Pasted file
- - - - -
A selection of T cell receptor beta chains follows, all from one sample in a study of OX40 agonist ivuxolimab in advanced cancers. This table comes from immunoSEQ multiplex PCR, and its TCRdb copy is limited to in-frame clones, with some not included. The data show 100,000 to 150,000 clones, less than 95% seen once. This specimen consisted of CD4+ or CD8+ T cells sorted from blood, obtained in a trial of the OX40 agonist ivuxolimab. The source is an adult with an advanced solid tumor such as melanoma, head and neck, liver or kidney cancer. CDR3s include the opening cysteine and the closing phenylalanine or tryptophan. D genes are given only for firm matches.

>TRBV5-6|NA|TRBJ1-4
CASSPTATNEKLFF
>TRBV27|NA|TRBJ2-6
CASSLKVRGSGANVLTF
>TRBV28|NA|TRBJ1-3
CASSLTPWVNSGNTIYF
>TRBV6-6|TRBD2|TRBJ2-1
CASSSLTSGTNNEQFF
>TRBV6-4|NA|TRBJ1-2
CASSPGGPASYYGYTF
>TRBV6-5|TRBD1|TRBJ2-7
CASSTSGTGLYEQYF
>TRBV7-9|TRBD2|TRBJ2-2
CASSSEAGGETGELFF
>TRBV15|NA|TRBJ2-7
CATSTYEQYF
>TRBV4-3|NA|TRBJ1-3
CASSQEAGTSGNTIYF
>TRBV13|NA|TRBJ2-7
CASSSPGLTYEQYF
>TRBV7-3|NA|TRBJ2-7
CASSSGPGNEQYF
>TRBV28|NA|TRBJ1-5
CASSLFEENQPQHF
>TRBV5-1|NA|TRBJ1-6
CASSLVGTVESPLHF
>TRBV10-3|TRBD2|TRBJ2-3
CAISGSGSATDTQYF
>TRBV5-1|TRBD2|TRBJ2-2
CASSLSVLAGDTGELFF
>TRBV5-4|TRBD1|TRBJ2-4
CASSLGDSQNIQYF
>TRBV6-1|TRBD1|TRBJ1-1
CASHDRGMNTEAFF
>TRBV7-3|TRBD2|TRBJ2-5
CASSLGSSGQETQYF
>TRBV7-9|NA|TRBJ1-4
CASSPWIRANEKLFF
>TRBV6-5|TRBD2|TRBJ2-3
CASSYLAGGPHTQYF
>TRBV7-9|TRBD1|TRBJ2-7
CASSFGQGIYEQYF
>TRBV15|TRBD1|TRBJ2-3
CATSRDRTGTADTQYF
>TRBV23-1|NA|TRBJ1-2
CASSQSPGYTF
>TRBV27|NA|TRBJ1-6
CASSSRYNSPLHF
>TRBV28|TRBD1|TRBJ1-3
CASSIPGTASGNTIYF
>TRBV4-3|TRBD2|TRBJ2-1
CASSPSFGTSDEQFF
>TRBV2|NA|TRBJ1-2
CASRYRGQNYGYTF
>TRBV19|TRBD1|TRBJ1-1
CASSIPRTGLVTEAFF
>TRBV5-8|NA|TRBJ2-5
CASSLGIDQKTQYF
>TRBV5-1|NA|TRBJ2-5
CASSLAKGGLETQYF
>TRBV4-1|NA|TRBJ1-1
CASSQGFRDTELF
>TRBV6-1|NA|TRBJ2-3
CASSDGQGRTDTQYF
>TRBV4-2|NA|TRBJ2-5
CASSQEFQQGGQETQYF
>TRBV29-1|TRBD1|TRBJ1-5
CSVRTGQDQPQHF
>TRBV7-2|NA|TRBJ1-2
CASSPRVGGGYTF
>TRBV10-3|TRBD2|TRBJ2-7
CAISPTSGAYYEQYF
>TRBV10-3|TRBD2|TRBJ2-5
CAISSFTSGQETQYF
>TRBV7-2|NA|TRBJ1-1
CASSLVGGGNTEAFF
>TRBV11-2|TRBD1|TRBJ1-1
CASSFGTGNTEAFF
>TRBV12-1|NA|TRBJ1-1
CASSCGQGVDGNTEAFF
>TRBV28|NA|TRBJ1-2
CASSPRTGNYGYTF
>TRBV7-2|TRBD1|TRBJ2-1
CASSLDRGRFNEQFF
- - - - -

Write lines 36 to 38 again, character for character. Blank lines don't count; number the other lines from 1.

>TRBV7-3|TRBD2|TRBJ2-5
CASSLGSSGQETQYF
>TRBV7-9|NA|TRBJ1-4